I draw and paint for the simple fact that you can create any picture you want. A pencil or brush can construct things that have never existed and lend perspectives seldom, if ever seen in nature. The inanimate tools of an artist bring to life our imagination and convey dreams to the eyes of the world. I also feel compelled to do it (draw) any time I have a pen or pencil and a surface to draw on. I think this impulse is in everyone. We all doodle in class or "improve" the cover of a phone book. It's just that many people stop there.

Often, it seems the simple graphite of a pencil gets overlooked as a pure medium, but it is nothing short of the cornerstone for many incredible creations. It is easy to use, it's everywhere and it is definitely a favorite of mine. Most works of art, from paintings to buildings to even machines, start with a sketch, and many of those are initially done with nothing more than a pencil. If we only knew a fraction of all that was conveyed for the first time with pencil and paper, we would be amazed.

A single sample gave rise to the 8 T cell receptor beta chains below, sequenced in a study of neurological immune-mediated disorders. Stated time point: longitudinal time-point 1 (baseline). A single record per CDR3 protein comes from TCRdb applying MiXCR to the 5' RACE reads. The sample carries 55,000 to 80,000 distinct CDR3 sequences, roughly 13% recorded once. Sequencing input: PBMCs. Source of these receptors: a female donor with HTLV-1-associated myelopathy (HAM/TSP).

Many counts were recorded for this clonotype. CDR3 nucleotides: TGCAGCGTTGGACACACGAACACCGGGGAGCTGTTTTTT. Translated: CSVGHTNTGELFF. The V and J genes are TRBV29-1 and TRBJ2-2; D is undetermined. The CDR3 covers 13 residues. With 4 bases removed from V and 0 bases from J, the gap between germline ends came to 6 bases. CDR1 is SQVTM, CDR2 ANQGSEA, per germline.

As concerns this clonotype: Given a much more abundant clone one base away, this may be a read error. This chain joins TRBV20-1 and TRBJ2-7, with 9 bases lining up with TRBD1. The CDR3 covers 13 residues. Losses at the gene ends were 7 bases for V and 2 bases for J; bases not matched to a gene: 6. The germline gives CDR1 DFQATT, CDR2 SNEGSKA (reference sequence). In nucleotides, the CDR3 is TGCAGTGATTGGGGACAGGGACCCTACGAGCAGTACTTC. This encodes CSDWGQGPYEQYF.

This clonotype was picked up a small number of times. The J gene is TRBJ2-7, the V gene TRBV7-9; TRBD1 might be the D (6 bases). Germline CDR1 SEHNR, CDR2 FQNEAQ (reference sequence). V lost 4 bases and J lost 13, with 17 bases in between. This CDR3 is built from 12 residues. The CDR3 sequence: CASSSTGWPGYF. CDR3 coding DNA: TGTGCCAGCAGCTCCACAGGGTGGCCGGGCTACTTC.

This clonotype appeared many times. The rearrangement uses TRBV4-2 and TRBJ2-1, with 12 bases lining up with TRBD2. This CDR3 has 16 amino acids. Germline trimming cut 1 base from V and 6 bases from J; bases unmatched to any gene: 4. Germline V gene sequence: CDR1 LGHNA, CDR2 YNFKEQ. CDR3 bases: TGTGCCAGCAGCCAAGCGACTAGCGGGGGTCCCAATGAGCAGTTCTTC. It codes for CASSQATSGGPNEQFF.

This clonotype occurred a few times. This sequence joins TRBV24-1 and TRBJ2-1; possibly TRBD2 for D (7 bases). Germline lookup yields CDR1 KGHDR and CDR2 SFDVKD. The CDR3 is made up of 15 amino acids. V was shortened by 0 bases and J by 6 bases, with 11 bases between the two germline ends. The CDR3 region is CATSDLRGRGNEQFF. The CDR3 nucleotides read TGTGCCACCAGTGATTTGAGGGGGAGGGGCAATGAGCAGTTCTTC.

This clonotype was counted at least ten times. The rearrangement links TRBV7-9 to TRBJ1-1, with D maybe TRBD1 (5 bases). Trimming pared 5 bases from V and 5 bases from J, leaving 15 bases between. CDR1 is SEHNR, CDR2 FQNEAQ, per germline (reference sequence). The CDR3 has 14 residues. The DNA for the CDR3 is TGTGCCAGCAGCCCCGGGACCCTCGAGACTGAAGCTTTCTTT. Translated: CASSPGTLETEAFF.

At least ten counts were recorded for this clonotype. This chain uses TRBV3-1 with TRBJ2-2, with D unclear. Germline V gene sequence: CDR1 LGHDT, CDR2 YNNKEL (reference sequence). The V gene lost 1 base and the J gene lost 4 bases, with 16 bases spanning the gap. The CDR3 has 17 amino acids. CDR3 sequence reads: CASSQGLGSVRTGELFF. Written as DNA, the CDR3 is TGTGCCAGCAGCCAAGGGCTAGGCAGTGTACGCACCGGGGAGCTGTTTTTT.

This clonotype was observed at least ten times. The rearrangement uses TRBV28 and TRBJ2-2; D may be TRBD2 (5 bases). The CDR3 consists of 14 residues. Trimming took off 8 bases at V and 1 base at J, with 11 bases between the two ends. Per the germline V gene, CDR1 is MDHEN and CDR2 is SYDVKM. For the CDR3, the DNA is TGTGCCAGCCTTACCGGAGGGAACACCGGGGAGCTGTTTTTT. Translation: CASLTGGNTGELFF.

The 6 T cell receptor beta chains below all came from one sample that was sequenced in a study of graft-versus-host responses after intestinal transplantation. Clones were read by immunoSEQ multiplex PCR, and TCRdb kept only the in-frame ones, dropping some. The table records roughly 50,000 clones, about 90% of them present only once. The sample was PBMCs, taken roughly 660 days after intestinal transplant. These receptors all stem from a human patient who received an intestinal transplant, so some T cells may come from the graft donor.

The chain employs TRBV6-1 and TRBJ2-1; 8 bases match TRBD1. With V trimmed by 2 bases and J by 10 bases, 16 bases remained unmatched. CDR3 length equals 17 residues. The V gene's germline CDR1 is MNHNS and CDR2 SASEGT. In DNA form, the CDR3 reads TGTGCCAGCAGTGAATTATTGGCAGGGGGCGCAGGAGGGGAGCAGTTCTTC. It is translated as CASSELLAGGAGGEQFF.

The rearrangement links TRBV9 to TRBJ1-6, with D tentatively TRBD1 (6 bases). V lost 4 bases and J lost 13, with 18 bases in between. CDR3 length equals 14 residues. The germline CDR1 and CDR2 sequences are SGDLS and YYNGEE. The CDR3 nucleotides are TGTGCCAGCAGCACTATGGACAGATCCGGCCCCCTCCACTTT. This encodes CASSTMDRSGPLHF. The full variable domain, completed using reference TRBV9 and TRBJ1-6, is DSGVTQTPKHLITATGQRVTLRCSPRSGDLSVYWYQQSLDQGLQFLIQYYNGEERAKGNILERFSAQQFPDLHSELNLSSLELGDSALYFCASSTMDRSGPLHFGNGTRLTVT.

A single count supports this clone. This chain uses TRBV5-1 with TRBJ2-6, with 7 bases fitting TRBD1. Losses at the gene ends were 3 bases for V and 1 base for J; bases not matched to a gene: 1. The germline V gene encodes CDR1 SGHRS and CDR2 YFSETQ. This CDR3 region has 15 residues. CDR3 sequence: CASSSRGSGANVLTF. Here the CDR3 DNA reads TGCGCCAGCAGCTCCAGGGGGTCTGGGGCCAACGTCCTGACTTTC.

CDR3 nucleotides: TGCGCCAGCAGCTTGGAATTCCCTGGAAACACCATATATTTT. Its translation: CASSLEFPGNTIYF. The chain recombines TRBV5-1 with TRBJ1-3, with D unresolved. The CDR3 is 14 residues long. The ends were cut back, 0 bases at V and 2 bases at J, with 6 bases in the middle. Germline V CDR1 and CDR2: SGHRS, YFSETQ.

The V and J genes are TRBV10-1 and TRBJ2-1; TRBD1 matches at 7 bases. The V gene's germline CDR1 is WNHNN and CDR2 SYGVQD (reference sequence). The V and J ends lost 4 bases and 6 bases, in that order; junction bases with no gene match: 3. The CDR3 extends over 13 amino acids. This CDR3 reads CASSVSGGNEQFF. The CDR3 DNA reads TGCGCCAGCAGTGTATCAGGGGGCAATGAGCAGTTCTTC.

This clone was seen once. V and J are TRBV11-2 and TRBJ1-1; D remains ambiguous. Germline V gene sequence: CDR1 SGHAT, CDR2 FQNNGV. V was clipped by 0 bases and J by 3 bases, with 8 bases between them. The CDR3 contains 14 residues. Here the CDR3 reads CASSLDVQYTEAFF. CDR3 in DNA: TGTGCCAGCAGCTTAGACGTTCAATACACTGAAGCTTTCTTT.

Another favorite of mine is watercolor. People usually cringe at the though of watercolor. Admittedly, it is slightly less forgiving than other media, but I like if for the effects it gives. The transparency, the spectrum of single colors, the way the water pulls the pigment across the page is unmatched. Mastering the volatility of watercolor is a challenge that I expect to last as long as the journey to becoming an artist.

How many times have you heard that? Or said it yourself? I have one response to this comment – you can! We all can. What’s important to remember is to avoid comparing or judging your drawings against other art. You'll never be able to draw or paint like me, BUT, I could never draw like you. That's what makes the incredible diversity of art. This difference lends creativity. How dull things would be if we all had the same vision!

Take the pencil, the pen, the paint, and let them convey YOUR interpretation of the world. Draw an apple. The lead becomes an apple – the apple in your mind; the apple as you see it. It is completely yours and it is good! Expressing our uniqueness, our creativity, stems from the refusal to quit simply because our results don't match those of another. So draw if you want to. Paint if you want to.

A famous portrait painter, Frank Covino, also explains this individual creativity: